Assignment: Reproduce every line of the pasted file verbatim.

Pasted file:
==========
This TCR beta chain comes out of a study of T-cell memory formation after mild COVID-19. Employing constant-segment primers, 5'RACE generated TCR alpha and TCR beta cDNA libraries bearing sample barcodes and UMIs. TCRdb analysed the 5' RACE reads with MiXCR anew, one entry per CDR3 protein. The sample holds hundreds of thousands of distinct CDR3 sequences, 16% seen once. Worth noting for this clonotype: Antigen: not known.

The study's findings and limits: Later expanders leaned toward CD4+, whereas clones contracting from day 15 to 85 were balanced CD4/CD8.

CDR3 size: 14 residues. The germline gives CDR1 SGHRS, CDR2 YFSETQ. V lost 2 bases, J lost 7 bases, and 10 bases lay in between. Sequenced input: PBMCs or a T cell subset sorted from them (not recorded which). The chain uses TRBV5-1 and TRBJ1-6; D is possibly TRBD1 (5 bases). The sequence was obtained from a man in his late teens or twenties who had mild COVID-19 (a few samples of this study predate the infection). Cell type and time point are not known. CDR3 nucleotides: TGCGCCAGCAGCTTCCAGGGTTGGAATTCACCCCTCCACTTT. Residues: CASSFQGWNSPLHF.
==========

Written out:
This TCR beta chain comes out of a study of T-cell memory formation after mild COVID-19. Employing constant-segment primers, 5'RACE generated TCR alpha and TCR beta cDNA libraries bearing sample barcodes and UMIs. TCRdb analysed the 5' RACE reads with MiXCR anew, one entry per CDR3 protein. The sample holds hundreds of thousands of distinct CDR3 sequences, 16% seen once. Worth noting for this clonotype: Antigen: not known.

The study's findings and limits: Later expanders leaned toward CD4+, whereas clones contracting from day 15 to 85 were balanced CD4/CD8.

CDR3 size: 14 residues. The germline gives CDR1 SGHRS, CDR2 YFSETQ. V lost 2 bases, J lost 7 bases, and 10 bases lay in between. Sequenced input: PBMCs or a T cell subset sorted from them (not recorded which). The chain uses TRBV5-1 and TRBJ1-6; D is possibly TRBD1 (5 bases). The sequence was obtained from a man in his late teens or twenties who had mild COVID-19 (a few samples of this study predate the infection). Cell type and time point are not known. CDR3 nucleotides: TGCGCCAGCAGCTTCCAGGGTTGGAATTCACCCCTCCACTTT. Residues: CASSFQGWNSPLHF.